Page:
|Experience of interviewing student plagiarists suggests that many are confused about what they have done wrong. Their responses vary from brazen denial to contrition, but perhaps the most common reaction is baffled incomprehension. These students insist, sometimes tearfully, that they simply did not know that what they did was cheating. Of course, some of those who say this may simply be spinning a clever line, but others are genuine, and genuinely confused.
The source of that confusion could either be the inadequacy of our anti-plagiarism messages at NUS, or more likely, something inherently difficult in the concept itself. Intellectual property is not a simple thing like physical property. In the abstract world of ideas and creation, it is often hard to define what is shared, public property and what belongs to an individual. That problem is compounded in a university where the different kinds of knowledge of different disciplines lead to varied understandings of exactly what constitutes ownership and what constitutes theft or plagiarism.
This became clear during a cross-faculty discussion at a recent CDTL workshop. Colleagues from the humanities argued that their ideas are not simply expressed through words, but actually exist in those words. Without the words they are nothing. This means that words themselves become sacrosanct, and the reproduction or theft of words is plagiarism. Colleagues from some of the natural sciences saw things differently. Their ideas are in the data or the analysis or (sometimes) in a mathematical formulation. The words themselves, at least in some sections of a paper, are not essential to what is original and new and belongs to the author(s). Indeed, in some cases, the words could be conventional formulations that are the property of the community more than that of an individual or team.
This is straightforward enough for people working in each discipline, and generally we know what is considered proper in our own field and what not. It can, however, be confusing for students moving between faculties, as ours do now, or even between disparate disciplines in a single faculty. So, the question becomes how can we help them overcome that confusion?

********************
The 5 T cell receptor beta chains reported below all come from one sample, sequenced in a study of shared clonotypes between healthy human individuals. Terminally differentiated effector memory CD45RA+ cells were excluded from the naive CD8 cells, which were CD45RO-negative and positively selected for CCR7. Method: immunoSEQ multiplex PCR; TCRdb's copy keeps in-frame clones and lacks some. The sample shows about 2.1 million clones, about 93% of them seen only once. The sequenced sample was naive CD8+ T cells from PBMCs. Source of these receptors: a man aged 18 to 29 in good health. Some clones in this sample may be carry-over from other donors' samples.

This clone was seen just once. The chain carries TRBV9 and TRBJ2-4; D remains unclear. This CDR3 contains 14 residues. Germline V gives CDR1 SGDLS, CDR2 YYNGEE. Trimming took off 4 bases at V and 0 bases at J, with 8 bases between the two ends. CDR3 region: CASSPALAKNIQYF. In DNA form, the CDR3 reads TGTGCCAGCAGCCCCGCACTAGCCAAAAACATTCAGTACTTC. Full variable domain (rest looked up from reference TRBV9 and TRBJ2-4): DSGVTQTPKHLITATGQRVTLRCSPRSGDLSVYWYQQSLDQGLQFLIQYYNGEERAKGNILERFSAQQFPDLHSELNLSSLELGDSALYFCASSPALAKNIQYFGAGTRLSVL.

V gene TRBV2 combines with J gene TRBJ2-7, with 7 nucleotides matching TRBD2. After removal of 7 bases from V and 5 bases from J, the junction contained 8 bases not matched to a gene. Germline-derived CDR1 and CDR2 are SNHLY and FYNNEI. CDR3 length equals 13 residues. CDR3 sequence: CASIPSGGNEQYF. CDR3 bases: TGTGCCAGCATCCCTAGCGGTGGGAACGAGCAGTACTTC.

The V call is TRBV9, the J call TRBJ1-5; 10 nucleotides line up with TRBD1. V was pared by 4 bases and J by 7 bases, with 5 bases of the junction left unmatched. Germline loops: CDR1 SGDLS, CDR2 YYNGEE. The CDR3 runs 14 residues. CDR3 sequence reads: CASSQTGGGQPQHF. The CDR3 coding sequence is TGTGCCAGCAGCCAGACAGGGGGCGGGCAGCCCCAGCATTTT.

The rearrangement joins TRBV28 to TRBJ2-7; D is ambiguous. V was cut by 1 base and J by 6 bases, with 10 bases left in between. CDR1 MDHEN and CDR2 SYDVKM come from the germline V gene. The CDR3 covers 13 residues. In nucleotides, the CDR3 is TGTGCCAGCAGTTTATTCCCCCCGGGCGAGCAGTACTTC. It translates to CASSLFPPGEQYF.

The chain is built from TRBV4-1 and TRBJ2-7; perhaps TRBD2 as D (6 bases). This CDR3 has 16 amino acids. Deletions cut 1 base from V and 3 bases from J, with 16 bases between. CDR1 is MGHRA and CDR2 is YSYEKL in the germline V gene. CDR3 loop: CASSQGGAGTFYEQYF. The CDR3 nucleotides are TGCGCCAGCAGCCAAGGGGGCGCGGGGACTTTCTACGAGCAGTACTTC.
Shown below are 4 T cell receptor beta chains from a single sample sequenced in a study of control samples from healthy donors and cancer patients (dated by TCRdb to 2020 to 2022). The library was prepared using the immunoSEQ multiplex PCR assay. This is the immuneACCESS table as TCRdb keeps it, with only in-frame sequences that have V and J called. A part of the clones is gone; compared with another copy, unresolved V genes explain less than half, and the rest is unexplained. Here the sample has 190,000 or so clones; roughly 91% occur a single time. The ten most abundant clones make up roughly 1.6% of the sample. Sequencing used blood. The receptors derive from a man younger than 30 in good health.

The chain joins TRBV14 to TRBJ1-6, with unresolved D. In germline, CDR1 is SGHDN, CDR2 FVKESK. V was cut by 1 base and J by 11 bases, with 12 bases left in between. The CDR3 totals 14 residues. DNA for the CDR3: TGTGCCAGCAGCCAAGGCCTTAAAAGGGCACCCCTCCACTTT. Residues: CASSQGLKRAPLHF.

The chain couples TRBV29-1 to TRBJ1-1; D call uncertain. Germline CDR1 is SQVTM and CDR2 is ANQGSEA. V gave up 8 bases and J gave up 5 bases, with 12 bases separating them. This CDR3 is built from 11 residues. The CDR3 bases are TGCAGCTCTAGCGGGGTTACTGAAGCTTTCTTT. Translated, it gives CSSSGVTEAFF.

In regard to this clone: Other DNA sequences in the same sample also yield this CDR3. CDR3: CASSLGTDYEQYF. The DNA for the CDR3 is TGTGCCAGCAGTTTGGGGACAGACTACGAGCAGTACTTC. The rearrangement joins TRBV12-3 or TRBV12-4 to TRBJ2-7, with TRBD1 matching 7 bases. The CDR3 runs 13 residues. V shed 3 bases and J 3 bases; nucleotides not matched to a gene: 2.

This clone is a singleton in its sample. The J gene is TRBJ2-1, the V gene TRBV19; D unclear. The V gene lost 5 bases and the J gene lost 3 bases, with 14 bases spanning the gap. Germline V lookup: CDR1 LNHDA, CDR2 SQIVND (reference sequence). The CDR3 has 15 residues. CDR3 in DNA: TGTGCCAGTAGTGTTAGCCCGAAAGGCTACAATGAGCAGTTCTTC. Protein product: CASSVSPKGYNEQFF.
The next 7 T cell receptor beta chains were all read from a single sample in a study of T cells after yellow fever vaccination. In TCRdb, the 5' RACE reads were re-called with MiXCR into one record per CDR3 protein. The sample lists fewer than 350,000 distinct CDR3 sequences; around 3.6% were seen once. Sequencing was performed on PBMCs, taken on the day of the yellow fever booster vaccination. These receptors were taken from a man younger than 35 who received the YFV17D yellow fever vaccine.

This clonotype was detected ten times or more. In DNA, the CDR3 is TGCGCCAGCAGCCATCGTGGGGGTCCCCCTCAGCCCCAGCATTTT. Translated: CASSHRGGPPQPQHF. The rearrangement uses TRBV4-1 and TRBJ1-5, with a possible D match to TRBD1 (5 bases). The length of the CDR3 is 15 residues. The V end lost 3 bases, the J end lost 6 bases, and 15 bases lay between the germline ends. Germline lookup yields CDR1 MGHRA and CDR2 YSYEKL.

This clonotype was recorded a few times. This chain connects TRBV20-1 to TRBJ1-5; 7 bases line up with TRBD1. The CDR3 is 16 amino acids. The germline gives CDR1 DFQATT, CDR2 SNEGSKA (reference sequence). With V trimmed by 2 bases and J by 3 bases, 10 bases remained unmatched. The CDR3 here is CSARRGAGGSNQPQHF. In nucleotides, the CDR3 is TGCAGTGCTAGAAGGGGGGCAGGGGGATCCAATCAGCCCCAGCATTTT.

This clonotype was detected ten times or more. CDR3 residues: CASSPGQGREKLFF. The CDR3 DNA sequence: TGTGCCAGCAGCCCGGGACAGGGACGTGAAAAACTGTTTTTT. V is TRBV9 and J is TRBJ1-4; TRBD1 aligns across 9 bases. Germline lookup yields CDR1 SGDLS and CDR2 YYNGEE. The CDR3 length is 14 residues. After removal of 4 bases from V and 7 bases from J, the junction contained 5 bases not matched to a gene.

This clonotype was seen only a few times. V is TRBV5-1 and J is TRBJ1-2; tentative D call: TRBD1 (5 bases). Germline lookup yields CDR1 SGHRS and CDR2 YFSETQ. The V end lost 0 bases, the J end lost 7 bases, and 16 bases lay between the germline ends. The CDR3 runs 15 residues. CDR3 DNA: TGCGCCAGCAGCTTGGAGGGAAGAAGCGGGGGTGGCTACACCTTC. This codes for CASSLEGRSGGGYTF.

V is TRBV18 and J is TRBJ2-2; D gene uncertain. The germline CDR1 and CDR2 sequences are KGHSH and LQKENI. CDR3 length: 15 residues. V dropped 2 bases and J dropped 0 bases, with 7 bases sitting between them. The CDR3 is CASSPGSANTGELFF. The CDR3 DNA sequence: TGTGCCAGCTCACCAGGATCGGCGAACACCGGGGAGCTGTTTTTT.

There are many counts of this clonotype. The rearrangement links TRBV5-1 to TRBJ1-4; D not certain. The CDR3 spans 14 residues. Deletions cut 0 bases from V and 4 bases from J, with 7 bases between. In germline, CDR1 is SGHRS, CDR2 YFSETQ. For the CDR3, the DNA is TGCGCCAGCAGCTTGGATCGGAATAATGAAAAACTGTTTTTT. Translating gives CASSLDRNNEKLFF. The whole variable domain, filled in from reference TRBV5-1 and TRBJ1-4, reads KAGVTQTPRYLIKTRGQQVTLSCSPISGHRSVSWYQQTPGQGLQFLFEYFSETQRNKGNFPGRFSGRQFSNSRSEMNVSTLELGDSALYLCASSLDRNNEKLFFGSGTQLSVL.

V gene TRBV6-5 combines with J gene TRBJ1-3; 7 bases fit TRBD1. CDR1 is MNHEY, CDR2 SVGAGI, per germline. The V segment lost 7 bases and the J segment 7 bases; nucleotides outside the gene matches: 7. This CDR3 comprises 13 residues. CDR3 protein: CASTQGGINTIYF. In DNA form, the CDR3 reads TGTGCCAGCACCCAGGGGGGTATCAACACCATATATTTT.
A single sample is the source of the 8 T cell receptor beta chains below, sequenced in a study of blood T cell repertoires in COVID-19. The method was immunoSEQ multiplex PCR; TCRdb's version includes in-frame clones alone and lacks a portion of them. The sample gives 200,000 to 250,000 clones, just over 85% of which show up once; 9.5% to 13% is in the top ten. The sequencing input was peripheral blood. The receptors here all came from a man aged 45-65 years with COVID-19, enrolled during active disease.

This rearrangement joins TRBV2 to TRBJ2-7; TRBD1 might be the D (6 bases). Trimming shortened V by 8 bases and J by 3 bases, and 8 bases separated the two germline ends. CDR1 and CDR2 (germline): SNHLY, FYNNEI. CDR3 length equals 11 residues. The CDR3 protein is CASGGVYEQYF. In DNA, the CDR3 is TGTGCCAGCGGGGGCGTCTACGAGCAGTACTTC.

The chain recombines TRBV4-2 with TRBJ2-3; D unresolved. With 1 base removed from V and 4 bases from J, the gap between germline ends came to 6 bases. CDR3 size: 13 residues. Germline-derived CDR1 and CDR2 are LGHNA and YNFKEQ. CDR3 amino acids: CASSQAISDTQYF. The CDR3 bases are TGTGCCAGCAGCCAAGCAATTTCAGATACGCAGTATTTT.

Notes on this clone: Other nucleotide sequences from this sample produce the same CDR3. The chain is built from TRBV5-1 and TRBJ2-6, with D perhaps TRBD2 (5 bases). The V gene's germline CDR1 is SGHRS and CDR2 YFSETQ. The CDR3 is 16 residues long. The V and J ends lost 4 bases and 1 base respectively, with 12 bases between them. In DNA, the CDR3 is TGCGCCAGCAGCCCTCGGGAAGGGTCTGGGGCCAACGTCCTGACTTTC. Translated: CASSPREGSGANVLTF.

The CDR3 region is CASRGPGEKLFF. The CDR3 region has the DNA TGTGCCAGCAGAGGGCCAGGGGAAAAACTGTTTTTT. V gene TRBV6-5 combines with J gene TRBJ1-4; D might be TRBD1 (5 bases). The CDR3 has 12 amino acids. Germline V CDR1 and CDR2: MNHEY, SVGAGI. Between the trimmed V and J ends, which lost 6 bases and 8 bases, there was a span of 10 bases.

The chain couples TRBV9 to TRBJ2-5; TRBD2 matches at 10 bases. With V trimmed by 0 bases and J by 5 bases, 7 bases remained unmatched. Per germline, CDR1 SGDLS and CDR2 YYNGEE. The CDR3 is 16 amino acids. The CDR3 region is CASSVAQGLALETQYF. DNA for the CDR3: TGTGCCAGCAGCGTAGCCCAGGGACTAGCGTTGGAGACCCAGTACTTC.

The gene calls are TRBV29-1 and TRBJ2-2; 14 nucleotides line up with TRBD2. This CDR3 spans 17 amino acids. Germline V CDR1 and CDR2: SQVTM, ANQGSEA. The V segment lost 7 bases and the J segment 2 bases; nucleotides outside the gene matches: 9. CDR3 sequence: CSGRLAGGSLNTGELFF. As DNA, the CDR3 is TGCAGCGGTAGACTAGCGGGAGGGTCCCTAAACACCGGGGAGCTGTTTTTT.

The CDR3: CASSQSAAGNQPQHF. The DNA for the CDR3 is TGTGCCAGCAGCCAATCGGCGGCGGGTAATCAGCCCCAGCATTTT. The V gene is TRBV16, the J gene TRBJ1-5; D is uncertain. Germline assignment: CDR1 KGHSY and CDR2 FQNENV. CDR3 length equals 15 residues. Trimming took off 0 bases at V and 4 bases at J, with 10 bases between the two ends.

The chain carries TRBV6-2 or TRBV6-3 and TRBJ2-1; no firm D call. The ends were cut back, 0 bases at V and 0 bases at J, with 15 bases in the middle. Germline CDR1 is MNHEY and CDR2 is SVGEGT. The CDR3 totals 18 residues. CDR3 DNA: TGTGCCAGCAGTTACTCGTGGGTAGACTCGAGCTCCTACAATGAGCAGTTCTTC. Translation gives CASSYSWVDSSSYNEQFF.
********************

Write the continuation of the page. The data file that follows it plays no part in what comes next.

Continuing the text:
There is, of course, no single or simple answer. But one partial solution could be increased self-consciousness on the teachers’ part. Perhaps that self-consciousness already exists, but I suspect that many of us (myself included) usually assume that plagiarism is a single thing and that students more or less know what it is. If it is indeed the case that we tend to assume that, then it might be helpful for us to think of plagiarism more in disciplinary terms—in terms of the nature of knowledge in our field and how it may be stolen—and describe plagiarism to students in that way. In other words, we should not simply tell students not to plagiarise, but should explain to them something about the nature of the discipline and the nature of intellectual property within it.
We know that we need to educate students about plagiarism as well as punish them for it. The question I am raising is simply whether more of our education should be set in a specific disciplinary context.